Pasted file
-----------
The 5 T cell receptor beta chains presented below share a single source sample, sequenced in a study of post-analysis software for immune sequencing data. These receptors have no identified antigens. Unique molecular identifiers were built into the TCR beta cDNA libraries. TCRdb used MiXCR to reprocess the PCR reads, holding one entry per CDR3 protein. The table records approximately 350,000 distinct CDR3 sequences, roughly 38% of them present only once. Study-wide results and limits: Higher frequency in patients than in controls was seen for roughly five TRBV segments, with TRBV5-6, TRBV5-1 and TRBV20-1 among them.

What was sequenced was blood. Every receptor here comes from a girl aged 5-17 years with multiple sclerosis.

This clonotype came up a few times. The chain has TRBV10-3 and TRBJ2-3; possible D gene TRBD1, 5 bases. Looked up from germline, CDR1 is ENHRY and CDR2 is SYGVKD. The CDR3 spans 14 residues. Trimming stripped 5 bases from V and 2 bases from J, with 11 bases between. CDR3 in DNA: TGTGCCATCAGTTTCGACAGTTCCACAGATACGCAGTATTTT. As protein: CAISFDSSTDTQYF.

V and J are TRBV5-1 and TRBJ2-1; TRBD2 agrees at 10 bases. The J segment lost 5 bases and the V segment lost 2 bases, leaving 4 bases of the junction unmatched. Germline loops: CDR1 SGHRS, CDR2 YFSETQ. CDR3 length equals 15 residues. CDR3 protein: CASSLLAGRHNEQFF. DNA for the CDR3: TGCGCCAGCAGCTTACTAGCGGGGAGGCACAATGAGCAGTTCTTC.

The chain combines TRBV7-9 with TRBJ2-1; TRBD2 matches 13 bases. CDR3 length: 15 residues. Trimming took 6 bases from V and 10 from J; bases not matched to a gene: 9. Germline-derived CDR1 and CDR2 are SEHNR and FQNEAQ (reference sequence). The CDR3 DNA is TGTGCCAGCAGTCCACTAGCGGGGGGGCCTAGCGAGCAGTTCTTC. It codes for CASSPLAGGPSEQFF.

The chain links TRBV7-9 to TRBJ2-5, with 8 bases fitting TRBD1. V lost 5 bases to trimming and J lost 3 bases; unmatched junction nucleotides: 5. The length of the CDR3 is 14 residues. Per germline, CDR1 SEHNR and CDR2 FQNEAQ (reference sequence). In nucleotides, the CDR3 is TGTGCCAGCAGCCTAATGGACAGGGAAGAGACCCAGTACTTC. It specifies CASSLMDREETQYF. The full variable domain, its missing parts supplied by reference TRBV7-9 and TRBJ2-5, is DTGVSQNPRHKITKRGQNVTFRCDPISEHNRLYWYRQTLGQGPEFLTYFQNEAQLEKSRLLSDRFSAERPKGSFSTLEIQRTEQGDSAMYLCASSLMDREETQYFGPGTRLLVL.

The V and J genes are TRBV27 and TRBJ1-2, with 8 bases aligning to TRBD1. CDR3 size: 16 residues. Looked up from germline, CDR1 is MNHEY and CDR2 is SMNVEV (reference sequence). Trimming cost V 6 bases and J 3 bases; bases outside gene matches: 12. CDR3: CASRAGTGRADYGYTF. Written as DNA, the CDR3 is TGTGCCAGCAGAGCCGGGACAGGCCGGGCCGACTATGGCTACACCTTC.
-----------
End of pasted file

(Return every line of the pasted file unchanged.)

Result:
The 5 T cell receptor beta chains presented below share a single source sample, sequenced in a study of post-analysis software for immune sequencing data. These receptors have no identified antigens. Unique molecular identifiers were built into the TCR beta cDNA libraries. TCRdb used MiXCR to reprocess the PCR reads, holding one entry per CDR3 protein. The table records approximately 350,000 distinct CDR3 sequences, roughly 38% of them present only once. Study-wide results and limits: Higher frequency in patients than in controls was seen for roughly five TRBV segments, with TRBV5-6, TRBV5-1 and TRBV20-1 among them.

What was sequenced was blood. Every receptor here comes from a girl aged 5-17 years with multiple sclerosis.

This clonotype came up a few times. The chain has TRBV10-3 and TRBJ2-3; possible D gene TRBD1, 5 bases. Looked up from germline, CDR1 is ENHRY and CDR2 is SYGVKD. The CDR3 spans 14 residues. Trimming stripped 5 bases from V and 2 bases from J, with 11 bases between. CDR3 in DNA: TGTGCCATCAGTTTCGACAGTTCCACAGATACGCAGTATTTT. As protein: CAISFDSSTDTQYF.

V and J are TRBV5-1 and TRBJ2-1; TRBD2 agrees at 10 bases. The J segment lost 5 bases and the V segment lost 2 bases, leaving 4 bases of the junction unmatched. Germline loops: CDR1 SGHRS, CDR2 YFSETQ. CDR3 length equals 15 residues. CDR3 protein: CASSLLAGRHNEQFF. DNA for the CDR3: TGCGCCAGCAGCTTACTAGCGGGGAGGCACAATGAGCAGTTCTTC.

The chain combines TRBV7-9 with TRBJ2-1; TRBD2 matches 13 bases. CDR3 length: 15 residues. Trimming took 6 bases from V and 10 from J; bases not matched to a gene: 9. Germline-derived CDR1 and CDR2 are SEHNR and FQNEAQ (reference sequence). The CDR3 DNA is TGTGCCAGCAGTCCACTAGCGGGGGGGCCTAGCGAGCAGTTCTTC. It codes for CASSPLAGGPSEQFF.

The chain links TRBV7-9 to TRBJ2-5, with 8 bases fitting TRBD1. V lost 5 bases to trimming and J lost 3 bases; unmatched junction nucleotides: 5. The length of the CDR3 is 14 residues. Per germline, CDR1 SEHNR and CDR2 FQNEAQ (reference sequence). In nucleotides, the CDR3 is TGTGCCAGCAGCCTAATGGACAGGGAAGAGACCCAGTACTTC. It specifies CASSLMDREETQYF. The full variable domain, its missing parts supplied by reference TRBV7-9 and TRBJ2-5, is DTGVSQNPRHKITKRGQNVTFRCDPISEHNRLYWYRQTLGQGPEFLTYFQNEAQLEKSRLLSDRFSAERPKGSFSTLEIQRTEQGDSAMYLCASSLMDREETQYFGPGTRLLVL.

The V and J genes are TRBV27 and TRBJ1-2, with 8 bases aligning to TRBD1. CDR3 size: 16 residues. Looked up from germline, CDR1 is MNHEY and CDR2 is SMNVEV (reference sequence). Trimming cost V 6 bases and J 3 bases; bases outside gene matches: 12. CDR3: CASRAGTGRADYGYTF. Written as DNA, the CDR3 is TGTGCCAGCAGAGCCGGGACAGGCCGGGCCGACTATGGCTACACCTTC.